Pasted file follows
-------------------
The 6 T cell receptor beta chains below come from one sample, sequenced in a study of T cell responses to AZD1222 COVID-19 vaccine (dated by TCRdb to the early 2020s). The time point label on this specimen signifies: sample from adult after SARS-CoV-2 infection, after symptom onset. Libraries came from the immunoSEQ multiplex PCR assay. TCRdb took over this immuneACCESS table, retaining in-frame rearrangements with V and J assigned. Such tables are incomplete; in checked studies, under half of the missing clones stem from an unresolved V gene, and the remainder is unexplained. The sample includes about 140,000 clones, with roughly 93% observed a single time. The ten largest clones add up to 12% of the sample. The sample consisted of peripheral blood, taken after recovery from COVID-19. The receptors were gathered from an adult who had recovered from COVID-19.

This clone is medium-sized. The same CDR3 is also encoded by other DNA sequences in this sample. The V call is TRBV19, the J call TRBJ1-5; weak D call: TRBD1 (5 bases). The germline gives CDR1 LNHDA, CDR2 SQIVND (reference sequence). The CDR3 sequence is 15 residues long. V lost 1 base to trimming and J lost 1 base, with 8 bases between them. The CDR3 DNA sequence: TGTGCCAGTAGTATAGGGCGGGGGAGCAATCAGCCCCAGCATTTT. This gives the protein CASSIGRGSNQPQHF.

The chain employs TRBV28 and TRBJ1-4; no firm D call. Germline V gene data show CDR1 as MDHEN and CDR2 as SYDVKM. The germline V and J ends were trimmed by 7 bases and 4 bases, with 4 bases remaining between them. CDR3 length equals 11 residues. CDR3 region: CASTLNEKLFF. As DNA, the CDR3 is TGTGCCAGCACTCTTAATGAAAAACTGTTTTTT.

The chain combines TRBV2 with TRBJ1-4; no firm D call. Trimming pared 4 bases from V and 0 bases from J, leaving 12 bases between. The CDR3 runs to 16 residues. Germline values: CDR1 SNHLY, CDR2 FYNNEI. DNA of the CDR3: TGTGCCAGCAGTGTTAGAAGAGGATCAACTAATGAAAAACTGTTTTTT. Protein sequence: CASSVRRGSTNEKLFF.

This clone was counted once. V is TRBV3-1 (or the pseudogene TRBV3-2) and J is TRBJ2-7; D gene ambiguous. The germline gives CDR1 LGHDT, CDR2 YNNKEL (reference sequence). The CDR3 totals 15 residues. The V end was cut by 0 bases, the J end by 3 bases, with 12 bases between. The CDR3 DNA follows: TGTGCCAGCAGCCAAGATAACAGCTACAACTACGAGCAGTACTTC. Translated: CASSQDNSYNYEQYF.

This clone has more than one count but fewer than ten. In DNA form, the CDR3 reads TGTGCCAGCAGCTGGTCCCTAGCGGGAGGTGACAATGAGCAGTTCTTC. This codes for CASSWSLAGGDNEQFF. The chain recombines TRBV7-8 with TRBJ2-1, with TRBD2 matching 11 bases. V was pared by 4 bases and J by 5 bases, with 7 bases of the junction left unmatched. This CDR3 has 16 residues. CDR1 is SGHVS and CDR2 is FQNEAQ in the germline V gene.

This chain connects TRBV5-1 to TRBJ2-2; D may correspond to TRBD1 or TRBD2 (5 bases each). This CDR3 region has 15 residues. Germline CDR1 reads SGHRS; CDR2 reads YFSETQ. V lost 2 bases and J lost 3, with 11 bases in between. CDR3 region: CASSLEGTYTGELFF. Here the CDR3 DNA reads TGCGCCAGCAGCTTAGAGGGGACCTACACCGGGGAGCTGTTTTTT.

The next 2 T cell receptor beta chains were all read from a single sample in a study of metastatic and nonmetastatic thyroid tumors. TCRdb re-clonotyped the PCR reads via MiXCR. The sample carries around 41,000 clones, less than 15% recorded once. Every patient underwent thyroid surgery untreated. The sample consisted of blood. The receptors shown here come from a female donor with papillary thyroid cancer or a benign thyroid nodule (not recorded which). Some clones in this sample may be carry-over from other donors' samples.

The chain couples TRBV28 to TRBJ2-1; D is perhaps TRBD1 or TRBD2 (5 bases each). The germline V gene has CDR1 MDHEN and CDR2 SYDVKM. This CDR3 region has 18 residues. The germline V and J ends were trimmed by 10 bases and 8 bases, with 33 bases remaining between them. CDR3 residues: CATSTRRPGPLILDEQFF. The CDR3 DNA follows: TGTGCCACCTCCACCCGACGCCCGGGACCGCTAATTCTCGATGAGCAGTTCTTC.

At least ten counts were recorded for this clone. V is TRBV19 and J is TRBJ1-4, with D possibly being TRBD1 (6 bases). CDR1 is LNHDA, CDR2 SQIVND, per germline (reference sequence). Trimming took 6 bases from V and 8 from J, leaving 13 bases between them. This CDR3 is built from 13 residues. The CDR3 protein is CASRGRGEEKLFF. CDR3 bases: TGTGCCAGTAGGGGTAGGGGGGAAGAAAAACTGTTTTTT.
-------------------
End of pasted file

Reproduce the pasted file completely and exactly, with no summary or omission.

The 6 T cell receptor beta chains below come from one sample, sequenced in a study of T cell responses to AZD1222 COVID-19 vaccine (dated by TCRdb to the early 2020s). The time point label on this specimen signifies: sample from adult after SARS-CoV-2 infection, after symptom onset. Libraries came from the immunoSEQ multiplex PCR assay. TCRdb took over this immuneACCESS table, retaining in-frame rearrangements with V and J assigned. Such tables are incomplete; in checked studies, under half of the missing clones stem from an unresolved V gene, and the remainder is unexplained. The sample includes about 140,000 clones, with roughly 93% observed a single time. The ten largest clones add up to 12% of the sample. The sample consisted of peripheral blood, taken after recovery from COVID-19. The receptors were gathered from an adult who had recovered from COVID-19.

This clone is medium-sized. The same CDR3 is also encoded by other DNA sequences in this sample. The V call is TRBV19, the J call TRBJ1-5; weak D call: TRBD1 (5 bases). The germline gives CDR1 LNHDA, CDR2 SQIVND (reference sequence). The CDR3 sequence is 15 residues long. V lost 1 base to trimming and J lost 1 base, with 8 bases between them. The CDR3 DNA sequence: TGTGCCAGTAGTATAGGGCGGGGGAGCAATCAGCCCCAGCATTTT. This gives the protein CASSIGRGSNQPQHF.

The chain employs TRBV28 and TRBJ1-4; no firm D call. Germline V gene data show CDR1 as MDHEN and CDR2 as SYDVKM. The germline V and J ends were trimmed by 7 bases and 4 bases, with 4 bases remaining between them. CDR3 length equals 11 residues. CDR3 region: CASTLNEKLFF. As DNA, the CDR3 is TGTGCCAGCACTCTTAATGAAAAACTGTTTTTT.

The chain combines TRBV2 with TRBJ1-4; no firm D call. Trimming pared 4 bases from V and 0 bases from J, leaving 12 bases between. The CDR3 runs to 16 residues. Germline values: CDR1 SNHLY, CDR2 FYNNEI. DNA of the CDR3: TGTGCCAGCAGTGTTAGAAGAGGATCAACTAATGAAAAACTGTTTTTT. Protein sequence: CASSVRRGSTNEKLFF.

This clone was counted once. V is TRBV3-1 (or the pseudogene TRBV3-2) and J is TRBJ2-7; D gene ambiguous. The germline gives CDR1 LGHDT, CDR2 YNNKEL (reference sequence). The CDR3 totals 15 residues. The V end was cut by 0 bases, the J end by 3 bases, with 12 bases between. The CDR3 DNA follows: TGTGCCAGCAGCCAAGATAACAGCTACAACTACGAGCAGTACTTC. Translated: CASSQDNSYNYEQYF.

This clone has more than one count but fewer than ten. In DNA form, the CDR3 reads TGTGCCAGCAGCTGGTCCCTAGCGGGAGGTGACAATGAGCAGTTCTTC. This codes for CASSWSLAGGDNEQFF. The chain recombines TRBV7-8 with TRBJ2-1, with TRBD2 matching 11 bases. V was pared by 4 bases and J by 5 bases, with 7 bases of the junction left unmatched. This CDR3 has 16 residues. CDR1 is SGHVS and CDR2 is FQNEAQ in the germline V gene.

This chain connects TRBV5-1 to TRBJ2-2; D may correspond to TRBD1 or TRBD2 (5 bases each). This CDR3 region has 15 residues. Germline CDR1 reads SGHRS; CDR2 reads YFSETQ. V lost 2 bases and J lost 3, with 11 bases in between. CDR3 region: CASSLEGTYTGELFF. Here the CDR3 DNA reads TGCGCCAGCAGCTTAGAGGGGACCTACACCGGGGAGCTGTTTTTT.

The next 2 T cell receptor beta chains were all read from a single sample in a study of metastatic and nonmetastatic thyroid tumors. TCRdb re-clonotyped the PCR reads via MiXCR. The sample carries around 41,000 clones, less than 15% recorded once. Every patient underwent thyroid surgery untreated. The sample consisted of blood. The receptors shown here come from a female donor with papillary thyroid cancer or a benign thyroid nodule (not recorded which). Some clones in this sample may be carry-over from other donors' samples.

The chain couples TRBV28 to TRBJ2-1; D is perhaps TRBD1 or TRBD2 (5 bases each). The germline V gene has CDR1 MDHEN and CDR2 SYDVKM. This CDR3 region has 18 residues. The germline V and J ends were trimmed by 10 bases and 8 bases, with 33 bases remaining between them. CDR3 residues: CATSTRRPGPLILDEQFF. The CDR3 DNA follows: TGTGCCACCTCCACCCGACGCCCGGGACCGCTAATTCTCGATGAGCAGTTCTTC.

At least ten counts were recorded for this clone. V is TRBV19 and J is TRBJ1-4, with D possibly being TRBD1 (6 bases). CDR1 is LNHDA, CDR2 SQIVND, per germline (reference sequence). Trimming took 6 bases from V and 8 from J, leaving 13 bases between them. This CDR3 is built from 13 residues. The CDR3 protein is CASRGRGEEKLFF. CDR3 bases: TGTGCCAGTAGGGGTAGGGGGGAAGAAAAACTGTTTTTT.